Please contact Kim Smith at KimberlySmith@GwinnettTech.edu to make an appointment


Quick Facts

2016 Median pay       $32,670 per year / $15.71 per hour
Entry level education       Diploma or certificate
Number of jobs, 2014       241,200
Job growth, 2014 - 2024       24% (much faster than average)

Nature of the Work

The EMT represents the first response of the emergency medical system. An EMT trained at this level is prepared to care for patients at the scene of an accident and while transporting patients by ambulance to the hospital under the direction of more highly trained medical personnel. The EMT has the emergency skills to assess a patient’s condition and manage respiratory, cardiac, and trauma emergencies. The AEMT has more advanced training. However, the specific tasks that those certified at this level are allowed to perform varies greatly from state to state. Once they arrive, EMTs assess the nature of the patient’s condition, while trying to determine whether the patient has any pre-existing medical conditions. Following protocols and guidelines, they provide emergency care and transport the patient to a medical facility. EMTs operate in emergency medical services systems where a physician provides medical direction and oversight.

EMTs use special equipment, such as backboards, to immobilize patients before placing them on stretchers and securing them in the ambulance for transport to a medical facility. These workers generally work in teams. During the transport of a patient, one drives, while the other monitors the patient’s vital signs and gives additional care, as needed. At the medical facility, EMTs help transfer patients to the emergency department, report their observations and actions to emergency department staff, and may provide additional emergency treatment. After each run, EMTs document the trip, replace used supplies, and check equipment.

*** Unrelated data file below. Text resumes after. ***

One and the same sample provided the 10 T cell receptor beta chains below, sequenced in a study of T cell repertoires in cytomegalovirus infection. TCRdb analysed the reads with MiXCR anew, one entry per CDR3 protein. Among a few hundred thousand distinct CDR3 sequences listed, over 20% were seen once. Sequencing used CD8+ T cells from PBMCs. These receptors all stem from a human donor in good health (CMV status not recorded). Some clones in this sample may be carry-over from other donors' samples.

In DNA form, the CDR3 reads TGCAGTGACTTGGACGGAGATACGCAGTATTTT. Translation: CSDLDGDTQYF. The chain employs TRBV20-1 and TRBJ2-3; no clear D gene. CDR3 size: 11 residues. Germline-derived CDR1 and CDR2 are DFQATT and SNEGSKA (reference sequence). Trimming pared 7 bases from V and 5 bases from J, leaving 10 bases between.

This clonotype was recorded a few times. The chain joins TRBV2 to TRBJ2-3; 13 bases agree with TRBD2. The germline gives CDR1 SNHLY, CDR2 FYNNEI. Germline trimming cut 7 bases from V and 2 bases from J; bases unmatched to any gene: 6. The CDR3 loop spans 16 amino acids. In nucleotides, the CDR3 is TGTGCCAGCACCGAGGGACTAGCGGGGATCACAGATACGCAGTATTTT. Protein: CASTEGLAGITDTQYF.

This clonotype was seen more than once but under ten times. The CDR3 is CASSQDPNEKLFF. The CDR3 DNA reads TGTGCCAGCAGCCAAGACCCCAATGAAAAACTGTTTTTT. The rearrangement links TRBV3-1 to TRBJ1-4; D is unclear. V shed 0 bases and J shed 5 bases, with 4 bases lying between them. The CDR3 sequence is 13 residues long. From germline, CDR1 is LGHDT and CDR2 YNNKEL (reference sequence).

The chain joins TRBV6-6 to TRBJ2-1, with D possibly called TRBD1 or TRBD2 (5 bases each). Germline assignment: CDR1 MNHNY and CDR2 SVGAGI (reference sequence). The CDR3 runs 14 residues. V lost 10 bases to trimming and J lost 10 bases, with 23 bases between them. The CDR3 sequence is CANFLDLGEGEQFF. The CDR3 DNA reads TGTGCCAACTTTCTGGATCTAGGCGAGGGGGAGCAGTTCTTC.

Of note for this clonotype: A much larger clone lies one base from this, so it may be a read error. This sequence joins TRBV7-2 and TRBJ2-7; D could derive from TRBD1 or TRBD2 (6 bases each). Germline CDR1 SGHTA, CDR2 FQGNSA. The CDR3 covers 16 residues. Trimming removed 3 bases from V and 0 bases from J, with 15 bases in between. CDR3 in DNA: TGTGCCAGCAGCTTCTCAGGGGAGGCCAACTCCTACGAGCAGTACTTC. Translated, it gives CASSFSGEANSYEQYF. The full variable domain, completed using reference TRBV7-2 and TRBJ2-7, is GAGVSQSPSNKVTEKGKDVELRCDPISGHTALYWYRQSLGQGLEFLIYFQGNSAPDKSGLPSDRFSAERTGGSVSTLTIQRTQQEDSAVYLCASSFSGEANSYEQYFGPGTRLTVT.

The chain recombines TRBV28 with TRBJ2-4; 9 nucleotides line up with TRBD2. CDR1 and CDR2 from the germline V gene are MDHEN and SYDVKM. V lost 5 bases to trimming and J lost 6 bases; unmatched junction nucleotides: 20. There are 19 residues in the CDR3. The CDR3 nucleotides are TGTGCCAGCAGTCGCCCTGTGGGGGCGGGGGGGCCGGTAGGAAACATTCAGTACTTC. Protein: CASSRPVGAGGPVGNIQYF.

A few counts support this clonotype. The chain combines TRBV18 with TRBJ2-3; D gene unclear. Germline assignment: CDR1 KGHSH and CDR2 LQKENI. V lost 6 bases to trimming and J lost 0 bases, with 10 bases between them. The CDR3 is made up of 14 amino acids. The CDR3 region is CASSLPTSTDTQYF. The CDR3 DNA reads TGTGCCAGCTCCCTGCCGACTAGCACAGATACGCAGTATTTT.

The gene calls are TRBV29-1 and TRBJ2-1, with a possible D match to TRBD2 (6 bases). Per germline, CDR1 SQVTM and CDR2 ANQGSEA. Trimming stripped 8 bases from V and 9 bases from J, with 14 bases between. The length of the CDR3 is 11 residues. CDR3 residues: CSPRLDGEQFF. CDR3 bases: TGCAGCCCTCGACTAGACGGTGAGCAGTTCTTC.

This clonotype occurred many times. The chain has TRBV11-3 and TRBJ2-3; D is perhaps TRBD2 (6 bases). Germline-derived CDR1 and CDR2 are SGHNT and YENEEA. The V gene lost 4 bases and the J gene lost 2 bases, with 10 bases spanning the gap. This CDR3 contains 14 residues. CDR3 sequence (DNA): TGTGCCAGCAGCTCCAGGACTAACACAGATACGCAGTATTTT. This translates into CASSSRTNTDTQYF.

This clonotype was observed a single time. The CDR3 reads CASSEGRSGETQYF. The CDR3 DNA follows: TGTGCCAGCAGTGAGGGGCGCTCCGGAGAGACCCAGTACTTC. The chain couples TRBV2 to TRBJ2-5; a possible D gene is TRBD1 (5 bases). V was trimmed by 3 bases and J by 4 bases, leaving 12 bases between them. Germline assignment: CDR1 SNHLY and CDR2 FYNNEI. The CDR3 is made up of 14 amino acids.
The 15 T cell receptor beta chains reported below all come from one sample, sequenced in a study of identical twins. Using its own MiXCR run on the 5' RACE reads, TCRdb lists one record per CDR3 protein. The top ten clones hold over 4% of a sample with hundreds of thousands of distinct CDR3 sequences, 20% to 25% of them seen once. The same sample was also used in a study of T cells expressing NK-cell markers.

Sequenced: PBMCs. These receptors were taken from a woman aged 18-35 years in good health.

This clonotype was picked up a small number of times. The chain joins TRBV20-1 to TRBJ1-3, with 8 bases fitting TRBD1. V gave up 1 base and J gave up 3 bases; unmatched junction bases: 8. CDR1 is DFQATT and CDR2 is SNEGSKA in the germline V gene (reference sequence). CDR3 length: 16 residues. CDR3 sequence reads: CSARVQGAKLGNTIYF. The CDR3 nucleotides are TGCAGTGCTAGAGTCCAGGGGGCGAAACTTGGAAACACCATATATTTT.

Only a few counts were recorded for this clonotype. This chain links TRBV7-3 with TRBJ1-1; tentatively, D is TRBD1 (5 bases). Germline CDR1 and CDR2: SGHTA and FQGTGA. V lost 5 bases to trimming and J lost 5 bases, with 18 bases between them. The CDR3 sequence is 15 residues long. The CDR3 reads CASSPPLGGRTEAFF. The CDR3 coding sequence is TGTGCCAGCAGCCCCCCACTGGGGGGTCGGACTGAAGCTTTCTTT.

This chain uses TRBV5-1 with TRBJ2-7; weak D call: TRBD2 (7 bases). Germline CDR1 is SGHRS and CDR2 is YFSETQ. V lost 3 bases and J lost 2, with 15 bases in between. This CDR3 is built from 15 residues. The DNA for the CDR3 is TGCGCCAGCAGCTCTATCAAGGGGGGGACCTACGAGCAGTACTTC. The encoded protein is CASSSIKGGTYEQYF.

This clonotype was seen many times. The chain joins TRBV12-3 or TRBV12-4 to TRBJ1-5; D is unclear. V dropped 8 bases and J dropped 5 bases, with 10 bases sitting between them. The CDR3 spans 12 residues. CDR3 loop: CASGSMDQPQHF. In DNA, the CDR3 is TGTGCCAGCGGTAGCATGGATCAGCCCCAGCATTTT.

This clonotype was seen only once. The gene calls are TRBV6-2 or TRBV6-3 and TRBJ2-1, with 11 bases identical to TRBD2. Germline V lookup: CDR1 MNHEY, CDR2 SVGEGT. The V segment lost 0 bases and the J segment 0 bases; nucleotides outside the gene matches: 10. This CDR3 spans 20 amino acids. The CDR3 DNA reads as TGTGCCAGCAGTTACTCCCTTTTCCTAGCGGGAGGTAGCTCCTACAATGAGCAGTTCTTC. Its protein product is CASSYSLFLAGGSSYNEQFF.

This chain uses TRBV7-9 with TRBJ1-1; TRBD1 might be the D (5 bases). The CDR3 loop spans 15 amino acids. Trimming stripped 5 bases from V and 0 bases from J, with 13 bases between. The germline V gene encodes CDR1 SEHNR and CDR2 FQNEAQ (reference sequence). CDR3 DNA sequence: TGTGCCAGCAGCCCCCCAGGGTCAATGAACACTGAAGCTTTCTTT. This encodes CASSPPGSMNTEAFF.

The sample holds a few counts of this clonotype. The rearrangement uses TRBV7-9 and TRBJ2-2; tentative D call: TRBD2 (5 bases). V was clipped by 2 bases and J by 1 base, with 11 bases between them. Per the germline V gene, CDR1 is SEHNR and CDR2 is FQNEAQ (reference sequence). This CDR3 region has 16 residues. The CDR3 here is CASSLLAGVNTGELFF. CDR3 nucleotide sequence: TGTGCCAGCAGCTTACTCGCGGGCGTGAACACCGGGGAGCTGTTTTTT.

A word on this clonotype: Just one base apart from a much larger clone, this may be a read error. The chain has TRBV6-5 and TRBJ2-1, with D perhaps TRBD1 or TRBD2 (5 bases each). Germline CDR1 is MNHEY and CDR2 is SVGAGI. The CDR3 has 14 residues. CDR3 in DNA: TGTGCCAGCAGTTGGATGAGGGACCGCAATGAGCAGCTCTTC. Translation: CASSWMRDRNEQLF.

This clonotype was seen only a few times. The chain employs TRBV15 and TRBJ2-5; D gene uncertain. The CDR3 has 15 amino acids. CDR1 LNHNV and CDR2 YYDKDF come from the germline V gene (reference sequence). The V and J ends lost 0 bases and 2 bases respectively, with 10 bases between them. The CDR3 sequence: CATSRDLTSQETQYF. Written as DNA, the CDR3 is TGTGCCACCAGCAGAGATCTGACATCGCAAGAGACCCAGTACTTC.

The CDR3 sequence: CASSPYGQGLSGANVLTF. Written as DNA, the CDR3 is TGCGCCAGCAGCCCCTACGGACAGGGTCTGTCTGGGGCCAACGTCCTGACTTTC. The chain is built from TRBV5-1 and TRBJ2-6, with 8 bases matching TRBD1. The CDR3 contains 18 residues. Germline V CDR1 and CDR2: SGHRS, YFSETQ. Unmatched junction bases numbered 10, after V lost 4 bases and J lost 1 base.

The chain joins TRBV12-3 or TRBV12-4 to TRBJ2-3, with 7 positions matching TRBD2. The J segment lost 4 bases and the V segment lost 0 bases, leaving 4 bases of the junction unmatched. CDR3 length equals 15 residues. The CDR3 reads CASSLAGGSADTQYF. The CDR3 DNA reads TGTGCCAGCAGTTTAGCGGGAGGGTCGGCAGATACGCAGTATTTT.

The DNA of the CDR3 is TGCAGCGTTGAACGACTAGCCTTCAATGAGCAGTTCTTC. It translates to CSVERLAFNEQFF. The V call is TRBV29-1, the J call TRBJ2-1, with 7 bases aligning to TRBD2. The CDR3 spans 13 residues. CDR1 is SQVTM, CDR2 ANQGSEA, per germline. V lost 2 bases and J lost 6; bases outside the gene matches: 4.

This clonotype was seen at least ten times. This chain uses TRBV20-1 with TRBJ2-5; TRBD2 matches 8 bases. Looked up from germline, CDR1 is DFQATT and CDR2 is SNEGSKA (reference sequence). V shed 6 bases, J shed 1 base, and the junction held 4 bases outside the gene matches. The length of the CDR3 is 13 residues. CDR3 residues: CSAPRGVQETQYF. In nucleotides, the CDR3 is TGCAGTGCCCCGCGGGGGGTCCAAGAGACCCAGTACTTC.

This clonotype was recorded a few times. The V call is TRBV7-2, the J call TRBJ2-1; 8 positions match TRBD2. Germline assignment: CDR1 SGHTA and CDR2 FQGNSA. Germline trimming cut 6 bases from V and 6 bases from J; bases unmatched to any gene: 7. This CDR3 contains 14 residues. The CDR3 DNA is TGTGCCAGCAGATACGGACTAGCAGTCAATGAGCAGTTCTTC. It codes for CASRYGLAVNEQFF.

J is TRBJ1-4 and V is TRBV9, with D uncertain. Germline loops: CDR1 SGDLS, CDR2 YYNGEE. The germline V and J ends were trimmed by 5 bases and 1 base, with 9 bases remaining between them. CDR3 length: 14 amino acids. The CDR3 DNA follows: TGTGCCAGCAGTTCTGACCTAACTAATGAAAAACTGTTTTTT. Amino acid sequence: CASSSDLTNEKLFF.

Work Environment

EMTs work both indoors and out, in all types of weather. They are required to do considerable kneeling, bending, and heavy lifting. These workers are at a higher risk for contracting illnesses or experiencing injuries on the job than workers in other occupations. They risk noise-induced hearing loss from sirens and back injuries from lifting patients. In addition, EMTs may be exposed to communicable diseases, such as Hepatitis-B and AIDS, as well as to violence from mentally unstable or combative patients. The work is not only physically strenuous but can be stressful, sometimes involving life-or-death situations and suffering patients. Many EMTs are required to work more than 40 hours a week. Because emergency services function 24 hours a day, EMTs and paramedics may have irregular working hours.


EMTs and paramedics held about 241,200 jobs nationally in 2014. Most career EMTs work in metropolitan areas. Volunteer EMTs are more common in small cities, towns, and rural areas. These individuals volunteer for fire departments, emergency medical services, or hospitals and may respond to only a few calls per month. Employment of emergency medical technicians and paramedics is expected to grow 24 percent between 2014 and 2024.


Median annual wages nationally of EMTs and paramedics were $32,670 in May 2016. The lowest 10 percent earned less than $20,860 and the highest 10 percent earned more than $55,110.

Research the Career

Bureau of Labor Statistics, U.S. Department of Labor, Occupational Outlook Handbook, 2016-17 Edition,
EMTs and Paramedics, on the Internet at http://www.bls.gov/ooh/healthcare/emts-and-paramedics.htm (visited September 30, 2017).